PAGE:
17 April 2007

1615) Canadian Ambassador Brodeur: Being Friends With Turks; Facing Tough Love

 This content mirrored from TurkishArmenians http://armenians-1915.blogspot.com © pix Canadian Ambassador Yves Brodeur has experienced Turkey in three different phases of his life. He thinks Turkey is undergoing rapid change, but two things remain the same: familial solidarity and people's tendency for self-interrogation on the national level.

'There is a tendency here to see a lot of things through a negative magnifying glass because every time something is asked from Turkey it is seen as an offense or something that undermines your identify, which is not the case' . .

‘There is a tendency here to see a lot of things through a negative magnifying glass, because every time something is asked from Turkey it is seen as an offense or something that undermines your identify, which is not the case,' says Ambassador Brodeur.

Yves Brodeur, the Canadian ambassador to Turkey and a former architect, was in Turkey as a student in 1977, as a fresh diplomat in 1983 and now as an ambassador. He thinks that from his experiences in Turkey it is changing rapidly and that people spend lots of time trying to find out who is betraying the country instead of thanking those who are actually making it great. He says that people think they will lose their cultural identity but adds that it is too early to say such a thing.

Ambassador Brodeur thinks that diplomacy and architecture have something in common: Their philosophies are based on building, whether it be physical structures or international relations. He does not hide the fact that relations between Canada and Turkey were harmed by the resolution about Armenian genocide claims adopted by the Canadian Parliament in 2004. Over a cup of espresso he gives long and open answers.

“I think Turkey is a country where it is easy to become friendly, but they treat their friends in a very tough way. It is tough love,” he says with a smile.

This is the third time he’s been to Turkey. The first time was in 1977 when he was a student of architecture. He return in 1983 as a fresh diplomat and now he is here as an ambassador.

He mentions his old friends from Turkey who expect him to have a better understanding of Turkey than other foreigners because of his long history with the country. “They tell me that I should have known better. They are less forgiving. People are harsher on you when they are criticizing you,” he says, and laughs. He does not seem unhappy about this “Turkish attitude.” He says it is “funny.”

Since he was here before in somewhat different points in time, he is the right foreigner to ask for a comparison between the eras. He admits that it is a question he is always asked, but says he thinks the “comparison game is risky.”

“Things change, circumstances change and you cannot compare the situation between then and now, because circumstances are really different. Turkey was a different country altogether at that time. Turkey is a much more prosperous country [now]. You see signs of prosperity everywhere,” he says. Although it is 30 years since his first visit, the ambassador says, “Turkey is much younger than when I came for the first time.”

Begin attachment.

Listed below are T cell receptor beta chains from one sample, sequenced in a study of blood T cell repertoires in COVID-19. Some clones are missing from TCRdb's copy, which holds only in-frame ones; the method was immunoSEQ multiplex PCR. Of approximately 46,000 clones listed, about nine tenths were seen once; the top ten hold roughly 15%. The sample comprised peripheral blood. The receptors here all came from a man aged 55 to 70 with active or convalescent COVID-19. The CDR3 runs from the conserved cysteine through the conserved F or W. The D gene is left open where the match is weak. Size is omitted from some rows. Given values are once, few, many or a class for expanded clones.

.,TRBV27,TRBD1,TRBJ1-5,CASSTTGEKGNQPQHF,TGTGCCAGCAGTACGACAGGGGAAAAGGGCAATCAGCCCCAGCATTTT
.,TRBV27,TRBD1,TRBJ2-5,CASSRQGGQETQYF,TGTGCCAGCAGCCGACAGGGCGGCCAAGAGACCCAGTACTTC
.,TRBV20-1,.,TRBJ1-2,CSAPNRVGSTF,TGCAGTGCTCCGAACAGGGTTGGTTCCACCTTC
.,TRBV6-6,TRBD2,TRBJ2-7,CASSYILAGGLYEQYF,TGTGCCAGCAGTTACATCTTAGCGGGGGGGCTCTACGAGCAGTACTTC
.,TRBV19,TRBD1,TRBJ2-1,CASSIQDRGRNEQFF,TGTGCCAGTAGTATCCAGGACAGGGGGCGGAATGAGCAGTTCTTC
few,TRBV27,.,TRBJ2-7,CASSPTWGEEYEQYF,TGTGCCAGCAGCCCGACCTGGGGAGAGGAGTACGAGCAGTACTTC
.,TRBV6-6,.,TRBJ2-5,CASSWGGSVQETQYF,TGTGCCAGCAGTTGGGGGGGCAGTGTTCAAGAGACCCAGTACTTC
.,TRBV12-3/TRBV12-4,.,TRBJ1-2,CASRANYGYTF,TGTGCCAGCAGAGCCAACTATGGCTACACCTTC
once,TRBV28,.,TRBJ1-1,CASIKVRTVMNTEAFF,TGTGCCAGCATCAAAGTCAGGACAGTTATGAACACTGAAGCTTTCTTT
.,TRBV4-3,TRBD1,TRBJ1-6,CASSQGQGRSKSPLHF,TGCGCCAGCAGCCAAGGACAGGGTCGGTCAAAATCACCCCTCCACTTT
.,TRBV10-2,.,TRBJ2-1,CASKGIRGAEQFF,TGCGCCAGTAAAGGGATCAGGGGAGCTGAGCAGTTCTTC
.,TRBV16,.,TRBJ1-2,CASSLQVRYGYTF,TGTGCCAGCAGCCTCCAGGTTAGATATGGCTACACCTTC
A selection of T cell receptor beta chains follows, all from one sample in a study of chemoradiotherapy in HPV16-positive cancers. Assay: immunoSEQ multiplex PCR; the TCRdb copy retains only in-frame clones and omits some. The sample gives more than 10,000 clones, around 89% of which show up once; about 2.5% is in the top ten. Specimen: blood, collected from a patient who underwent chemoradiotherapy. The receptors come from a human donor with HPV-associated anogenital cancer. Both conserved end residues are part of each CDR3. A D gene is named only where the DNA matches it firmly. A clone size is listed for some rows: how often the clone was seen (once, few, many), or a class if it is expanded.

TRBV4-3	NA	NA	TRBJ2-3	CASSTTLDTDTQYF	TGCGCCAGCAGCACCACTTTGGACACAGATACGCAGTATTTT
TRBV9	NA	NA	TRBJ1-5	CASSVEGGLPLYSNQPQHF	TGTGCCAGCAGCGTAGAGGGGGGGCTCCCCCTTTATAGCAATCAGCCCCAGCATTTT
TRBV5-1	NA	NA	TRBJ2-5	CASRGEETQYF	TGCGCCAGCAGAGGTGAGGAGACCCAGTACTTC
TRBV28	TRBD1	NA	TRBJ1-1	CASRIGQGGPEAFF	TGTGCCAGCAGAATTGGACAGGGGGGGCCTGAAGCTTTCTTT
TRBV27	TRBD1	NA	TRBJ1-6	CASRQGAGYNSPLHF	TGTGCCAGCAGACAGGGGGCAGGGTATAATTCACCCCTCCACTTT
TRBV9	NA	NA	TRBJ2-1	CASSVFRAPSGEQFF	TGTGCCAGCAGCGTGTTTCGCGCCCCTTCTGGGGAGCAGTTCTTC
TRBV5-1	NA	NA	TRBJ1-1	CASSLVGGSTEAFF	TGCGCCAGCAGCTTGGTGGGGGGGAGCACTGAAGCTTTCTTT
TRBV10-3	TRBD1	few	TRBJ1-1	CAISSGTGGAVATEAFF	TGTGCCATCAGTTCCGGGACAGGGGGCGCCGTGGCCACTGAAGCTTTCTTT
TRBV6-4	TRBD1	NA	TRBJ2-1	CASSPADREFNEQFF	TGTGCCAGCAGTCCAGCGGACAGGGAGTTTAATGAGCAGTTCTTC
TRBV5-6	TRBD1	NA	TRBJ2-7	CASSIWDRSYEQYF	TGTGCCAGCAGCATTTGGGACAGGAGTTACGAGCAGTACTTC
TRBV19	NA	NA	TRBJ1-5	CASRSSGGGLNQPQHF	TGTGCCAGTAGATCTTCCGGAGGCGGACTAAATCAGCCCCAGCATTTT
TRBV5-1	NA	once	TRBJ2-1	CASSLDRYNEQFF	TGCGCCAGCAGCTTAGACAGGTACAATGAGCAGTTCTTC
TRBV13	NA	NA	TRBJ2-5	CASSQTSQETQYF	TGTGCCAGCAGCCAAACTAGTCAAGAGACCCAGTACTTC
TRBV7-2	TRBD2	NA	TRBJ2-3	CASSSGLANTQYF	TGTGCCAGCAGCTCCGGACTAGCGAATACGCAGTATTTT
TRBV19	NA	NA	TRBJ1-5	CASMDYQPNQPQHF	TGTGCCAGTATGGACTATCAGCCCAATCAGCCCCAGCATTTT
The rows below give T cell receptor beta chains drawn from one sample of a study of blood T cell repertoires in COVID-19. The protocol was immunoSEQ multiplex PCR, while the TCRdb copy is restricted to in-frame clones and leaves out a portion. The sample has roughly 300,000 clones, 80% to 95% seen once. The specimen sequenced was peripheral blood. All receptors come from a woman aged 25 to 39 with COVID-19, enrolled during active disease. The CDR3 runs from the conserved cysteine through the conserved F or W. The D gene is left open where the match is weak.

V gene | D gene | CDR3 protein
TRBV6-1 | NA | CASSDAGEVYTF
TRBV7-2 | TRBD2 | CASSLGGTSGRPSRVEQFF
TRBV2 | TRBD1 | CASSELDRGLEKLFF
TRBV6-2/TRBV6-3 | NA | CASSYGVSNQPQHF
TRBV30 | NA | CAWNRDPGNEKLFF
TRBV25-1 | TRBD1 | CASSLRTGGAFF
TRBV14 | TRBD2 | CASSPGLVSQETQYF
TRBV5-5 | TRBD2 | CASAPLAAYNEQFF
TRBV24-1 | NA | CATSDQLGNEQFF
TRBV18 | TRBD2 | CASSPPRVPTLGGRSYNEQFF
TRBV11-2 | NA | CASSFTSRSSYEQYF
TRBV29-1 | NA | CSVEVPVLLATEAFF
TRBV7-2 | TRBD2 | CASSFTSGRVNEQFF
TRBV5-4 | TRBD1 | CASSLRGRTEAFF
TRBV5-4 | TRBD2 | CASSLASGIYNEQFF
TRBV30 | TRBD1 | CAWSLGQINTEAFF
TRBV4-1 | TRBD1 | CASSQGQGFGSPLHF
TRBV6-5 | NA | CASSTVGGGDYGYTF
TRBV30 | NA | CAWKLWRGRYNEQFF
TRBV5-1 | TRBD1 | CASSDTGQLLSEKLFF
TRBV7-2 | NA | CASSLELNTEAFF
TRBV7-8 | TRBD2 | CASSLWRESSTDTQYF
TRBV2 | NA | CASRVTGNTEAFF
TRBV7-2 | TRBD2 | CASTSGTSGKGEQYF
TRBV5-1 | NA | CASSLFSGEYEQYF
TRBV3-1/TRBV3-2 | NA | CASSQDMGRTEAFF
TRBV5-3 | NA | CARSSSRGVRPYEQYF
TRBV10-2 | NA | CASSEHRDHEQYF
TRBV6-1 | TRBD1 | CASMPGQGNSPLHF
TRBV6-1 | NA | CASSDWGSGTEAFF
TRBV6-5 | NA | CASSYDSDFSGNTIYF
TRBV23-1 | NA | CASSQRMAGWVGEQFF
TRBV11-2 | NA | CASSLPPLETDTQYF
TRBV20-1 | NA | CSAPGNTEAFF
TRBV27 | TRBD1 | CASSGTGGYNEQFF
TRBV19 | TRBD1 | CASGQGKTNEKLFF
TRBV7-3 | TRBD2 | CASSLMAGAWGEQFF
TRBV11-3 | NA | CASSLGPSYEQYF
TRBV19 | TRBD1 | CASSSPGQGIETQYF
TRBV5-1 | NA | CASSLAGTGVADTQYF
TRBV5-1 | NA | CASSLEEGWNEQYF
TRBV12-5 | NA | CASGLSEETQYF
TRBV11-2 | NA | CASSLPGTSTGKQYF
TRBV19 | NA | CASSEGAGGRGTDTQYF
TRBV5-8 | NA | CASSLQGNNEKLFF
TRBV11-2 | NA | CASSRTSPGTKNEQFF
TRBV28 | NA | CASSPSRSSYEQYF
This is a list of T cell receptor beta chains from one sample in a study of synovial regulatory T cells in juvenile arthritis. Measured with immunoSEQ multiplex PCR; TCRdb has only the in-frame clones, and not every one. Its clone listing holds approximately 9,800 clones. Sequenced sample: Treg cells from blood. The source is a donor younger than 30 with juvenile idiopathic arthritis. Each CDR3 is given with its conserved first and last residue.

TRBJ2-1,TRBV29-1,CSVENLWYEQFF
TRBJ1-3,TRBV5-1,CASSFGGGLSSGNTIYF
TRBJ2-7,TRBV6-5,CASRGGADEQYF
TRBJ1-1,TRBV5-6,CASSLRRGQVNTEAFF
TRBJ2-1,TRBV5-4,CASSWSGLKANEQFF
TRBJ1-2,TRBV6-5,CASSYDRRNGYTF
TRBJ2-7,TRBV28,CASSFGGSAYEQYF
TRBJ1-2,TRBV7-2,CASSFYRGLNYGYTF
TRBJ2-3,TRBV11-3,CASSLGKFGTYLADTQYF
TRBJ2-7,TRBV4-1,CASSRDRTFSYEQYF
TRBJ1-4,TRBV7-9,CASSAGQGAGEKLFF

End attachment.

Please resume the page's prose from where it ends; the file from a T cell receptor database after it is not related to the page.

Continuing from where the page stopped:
“For guys like me it is quite impressive. The future in the country is walking on the street and that is quite energetic, it is also energizing people. And I think it is not recognized by people in Turkey, the power that the young generation has. Now a new election is coming up, but surprisingly very few parties actually speak about the youth and their potential power. That is a quite different thing,” he says, also pointing out that “Turkey is also a country that is much more open to the world then it has been.”

Ambassador Brodeur thinks Turkey, like many countries, is undergoing rapid change. This also applies to the country’s traditions. But he is not sure if the change of traditions is negative as it is too early to decide. He can understand the fear of change: “People are thinking ‘Are we going to lose our identity? What will happen to this way of life?’”

Although he thinks that traditions are meant to change, he believes there are certain “solid” things that will not change in Turkey, like the solidarity in a family. “I am always extremely impressed by families no matter what [kind]: a rich family from Nisantasi, a poor family from Diyarbakir or just an average family. Families are very solid in Turkey, no one questions that. But perhaps the solidarity among neighbors is a little less as a consequence of modernity. People are busier, they work longer hours, they have less time to worry about neighbors,” he says.

But there is something that has not changed in Turkey, according to Ambassador Brodeur: People’s intense interrogation of themselves.

“They are worried about the outside; they are worried about foreigners. I don’t say they don’t like foreigners or the impact of foreigners. For me, for as long as I have been interested in Turkey the issue has been there. Right now there is too much emphasis on nationalism, but not [enough] on civic duties. I am not Turkish. I am saying this with all the modesty that I can adopt because I am a foreigner. Lots of people spend lots of time trying to find out who is betraying the country, but no time is spent on thanking the people who are actually making this country a great country,” Ambassador Brodeur says, without hiding his astonishment.

He goes back to the same question on social change. He tries to establish empathy: “Maybe one negative aspect of all this change is that it brings uncertainty. It makes people nervous. You are reinforcing nationalism because you want to protect yourself. That is natural, but the negative side of it is that you forget about the positive elements. All these things are consequences of opening up to the world and rapid change, but Turks will manage that.”

Constructing a building or a relation

When Ambassador Brodeur is asked about the road he took from being an architect to a diplomat, he smiles again. He explains that in Canada a university graduate of any field can take exams to enter the Foreign Ministry and if they do well they may get a job offer. It was the same for him: “This is the bureaucratic answer to your question,” he says and moves to the “philosophical” answer: “I’ve always been interested by the world out there. I think life is very short and the planet is very small, too small not to know who is living where, what they are doing. I find it strange that people have been living on this planet called Earth for years and don’t have the curiosity to go out and see who lives on the other side of the continent. For me it was always interesting. Architecture is a way of building. And international relations are also building so there are no differences in terms of approach: constructing a building or a relation,” he points out.